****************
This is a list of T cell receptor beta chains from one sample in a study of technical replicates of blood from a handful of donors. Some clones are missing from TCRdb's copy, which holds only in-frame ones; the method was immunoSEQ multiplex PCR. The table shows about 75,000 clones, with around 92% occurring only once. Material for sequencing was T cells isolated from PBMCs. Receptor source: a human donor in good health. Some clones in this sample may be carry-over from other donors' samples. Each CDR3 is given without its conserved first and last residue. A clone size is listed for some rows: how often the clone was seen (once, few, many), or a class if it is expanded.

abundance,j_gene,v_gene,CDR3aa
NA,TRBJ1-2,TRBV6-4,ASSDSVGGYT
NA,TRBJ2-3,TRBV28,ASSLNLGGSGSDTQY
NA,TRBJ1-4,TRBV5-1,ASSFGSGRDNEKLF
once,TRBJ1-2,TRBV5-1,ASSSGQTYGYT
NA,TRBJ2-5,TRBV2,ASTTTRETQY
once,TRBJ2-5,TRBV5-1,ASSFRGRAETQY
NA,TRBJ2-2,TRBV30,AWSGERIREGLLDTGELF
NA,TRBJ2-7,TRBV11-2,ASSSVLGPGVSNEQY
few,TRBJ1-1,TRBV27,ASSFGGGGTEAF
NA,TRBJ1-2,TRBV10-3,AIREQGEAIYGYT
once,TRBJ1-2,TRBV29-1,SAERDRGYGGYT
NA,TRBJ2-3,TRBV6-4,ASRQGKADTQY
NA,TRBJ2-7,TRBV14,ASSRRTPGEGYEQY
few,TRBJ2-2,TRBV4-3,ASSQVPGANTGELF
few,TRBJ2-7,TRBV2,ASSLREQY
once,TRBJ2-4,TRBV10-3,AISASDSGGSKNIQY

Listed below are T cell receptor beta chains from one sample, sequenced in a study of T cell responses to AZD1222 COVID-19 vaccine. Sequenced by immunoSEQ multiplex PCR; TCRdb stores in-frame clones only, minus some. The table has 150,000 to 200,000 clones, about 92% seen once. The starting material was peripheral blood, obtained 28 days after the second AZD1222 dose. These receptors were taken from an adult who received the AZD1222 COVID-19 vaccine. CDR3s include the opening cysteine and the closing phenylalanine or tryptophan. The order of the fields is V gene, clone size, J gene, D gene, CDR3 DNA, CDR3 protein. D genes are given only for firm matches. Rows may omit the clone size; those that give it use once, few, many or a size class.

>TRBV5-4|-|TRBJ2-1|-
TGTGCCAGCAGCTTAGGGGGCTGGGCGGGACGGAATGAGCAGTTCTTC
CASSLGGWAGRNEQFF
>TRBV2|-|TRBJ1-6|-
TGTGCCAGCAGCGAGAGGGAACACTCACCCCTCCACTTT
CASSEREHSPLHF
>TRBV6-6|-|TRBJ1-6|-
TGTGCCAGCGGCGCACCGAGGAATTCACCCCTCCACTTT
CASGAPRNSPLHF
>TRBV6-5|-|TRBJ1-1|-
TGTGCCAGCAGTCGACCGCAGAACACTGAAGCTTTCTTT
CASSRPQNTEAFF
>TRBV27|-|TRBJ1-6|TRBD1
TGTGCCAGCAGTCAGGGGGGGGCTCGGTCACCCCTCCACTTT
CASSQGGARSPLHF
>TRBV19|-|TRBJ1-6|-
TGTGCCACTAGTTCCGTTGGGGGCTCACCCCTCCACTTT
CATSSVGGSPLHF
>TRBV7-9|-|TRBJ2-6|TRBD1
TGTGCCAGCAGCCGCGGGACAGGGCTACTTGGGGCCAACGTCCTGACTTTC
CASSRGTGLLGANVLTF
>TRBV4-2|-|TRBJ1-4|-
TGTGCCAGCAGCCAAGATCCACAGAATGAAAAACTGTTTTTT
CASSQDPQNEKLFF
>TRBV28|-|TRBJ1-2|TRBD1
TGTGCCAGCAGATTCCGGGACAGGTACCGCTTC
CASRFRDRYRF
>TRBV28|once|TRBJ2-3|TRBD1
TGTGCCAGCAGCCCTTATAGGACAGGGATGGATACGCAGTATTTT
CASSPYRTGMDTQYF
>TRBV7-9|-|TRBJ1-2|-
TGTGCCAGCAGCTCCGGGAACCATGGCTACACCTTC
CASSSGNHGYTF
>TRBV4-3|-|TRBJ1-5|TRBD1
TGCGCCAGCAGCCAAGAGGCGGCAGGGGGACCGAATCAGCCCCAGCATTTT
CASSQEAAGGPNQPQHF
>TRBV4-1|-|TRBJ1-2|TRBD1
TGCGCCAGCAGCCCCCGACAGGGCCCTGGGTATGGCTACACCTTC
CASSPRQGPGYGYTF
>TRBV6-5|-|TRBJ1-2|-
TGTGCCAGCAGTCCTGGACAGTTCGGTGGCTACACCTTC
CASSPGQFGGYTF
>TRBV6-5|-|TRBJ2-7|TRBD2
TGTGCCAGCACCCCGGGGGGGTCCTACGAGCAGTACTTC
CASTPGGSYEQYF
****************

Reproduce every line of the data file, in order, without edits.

This is a list of T cell receptor beta chains from one sample in a study of technical replicates of blood from a handful of donors. Some clones are missing from TCRdb's copy, which holds only in-frame ones; the method was immunoSEQ multiplex PCR. The table shows about 75,000 clones, with around 92% occurring only once. Material for sequencing was T cells isolated from PBMCs. Receptor source: a human donor in good health. Some clones in this sample may be carry-over from other donors' samples. Each CDR3 is given without its conserved first and last residue. A clone size is listed for some rows: how often the clone was seen (once, few, many), or a class if it is expanded.

abundance,j_gene,v_gene,CDR3aa
NA,TRBJ1-2,TRBV6-4,ASSDSVGGYT
NA,TRBJ2-3,TRBV28,ASSLNLGGSGSDTQY
NA,TRBJ1-4,TRBV5-1,ASSFGSGRDNEKLF
once,TRBJ1-2,TRBV5-1,ASSSGQTYGYT
NA,TRBJ2-5,TRBV2,ASTTTRETQY
once,TRBJ2-5,TRBV5-1,ASSFRGRAETQY
NA,TRBJ2-2,TRBV30,AWSGERIREGLLDTGELF
NA,TRBJ2-7,TRBV11-2,ASSSVLGPGVSNEQY
few,TRBJ1-1,TRBV27,ASSFGGGGTEAF
NA,TRBJ1-2,TRBV10-3,AIREQGEAIYGYT
once,TRBJ1-2,TRBV29-1,SAERDRGYGGYT
NA,TRBJ2-3,TRBV6-4,ASRQGKADTQY
NA,TRBJ2-7,TRBV14,ASSRRTPGEGYEQY
few,TRBJ2-2,TRBV4-3,ASSQVPGANTGELF
few,TRBJ2-7,TRBV2,ASSLREQY
once,TRBJ2-4,TRBV10-3,AISASDSGGSKNIQY

Listed below are T cell receptor beta chains from one sample, sequenced in a study of T cell responses to AZD1222 COVID-19 vaccine. Sequenced by immunoSEQ multiplex PCR; TCRdb stores in-frame clones only, minus some. The table has 150,000 to 200,000 clones, about 92% seen once. The starting material was peripheral blood, obtained 28 days after the second AZD1222 dose. These receptors were taken from an adult who received the AZD1222 COVID-19 vaccine. CDR3s include the opening cysteine and the closing phenylalanine or tryptophan. The order of the fields is V gene, clone size, J gene, D gene, CDR3 DNA, CDR3 protein. D genes are given only for firm matches. Rows may omit the clone size; those that give it use once, few, many or a size class.

>TRBV5-4|-|TRBJ2-1|-
TGTGCCAGCAGCTTAGGGGGCTGGGCGGGACGGAATGAGCAGTTCTTC
CASSLGGWAGRNEQFF
>TRBV2|-|TRBJ1-6|-
TGTGCCAGCAGCGAGAGGGAACACTCACCCCTCCACTTT
CASSEREHSPLHF
>TRBV6-6|-|TRBJ1-6|-
TGTGCCAGCGGCGCACCGAGGAATTCACCCCTCCACTTT
CASGAPRNSPLHF
>TRBV6-5|-|TRBJ1-1|-
TGTGCCAGCAGTCGACCGCAGAACACTGAAGCTTTCTTT
CASSRPQNTEAFF
>TRBV27|-|TRBJ1-6|TRBD1
TGTGCCAGCAGTCAGGGGGGGGCTCGGTCACCCCTCCACTTT
CASSQGGARSPLHF
>TRBV19|-|TRBJ1-6|-
TGTGCCACTAGTTCCGTTGGGGGCTCACCCCTCCACTTT
CATSSVGGSPLHF
>TRBV7-9|-|TRBJ2-6|TRBD1
TGTGCCAGCAGCCGCGGGACAGGGCTACTTGGGGCCAACGTCCTGACTTTC
CASSRGTGLLGANVLTF
>TRBV4-2|-|TRBJ1-4|-
TGTGCCAGCAGCCAAGATCCACAGAATGAAAAACTGTTTTTT
CASSQDPQNEKLFF
>TRBV28|-|TRBJ1-2|TRBD1
TGTGCCAGCAGATTCCGGGACAGGTACCGCTTC
CASRFRDRYRF
>TRBV28|once|TRBJ2-3|TRBD1
TGTGCCAGCAGCCCTTATAGGACAGGGATGGATACGCAGTATTTT
CASSPYRTGMDTQYF
>TRBV7-9|-|TRBJ1-2|-
TGTGCCAGCAGCTCCGGGAACCATGGCTACACCTTC
CASSSGNHGYTF
>TRBV4-3|-|TRBJ1-5|TRBD1
TGCGCCAGCAGCCAAGAGGCGGCAGGGGGACCGAATCAGCCCCAGCATTTT
CASSQEAAGGPNQPQHF
>TRBV4-1|-|TRBJ1-2|TRBD1
TGCGCCAGCAGCCCCCGACAGGGCCCTGGGTATGGCTACACCTTC
CASSPRQGPGYGYTF
>TRBV6-5|-|TRBJ1-2|-
TGTGCCAGCAGTCCTGGACAGTTCGGTGGCTACACCTTC
CASSPGQFGGYTF
>TRBV6-5|-|TRBJ2-7|TRBD2
TGTGCCAGCACCCCGGGGGGGTCCTACGAGCAGTACTTC
CASTPGGSYEQYF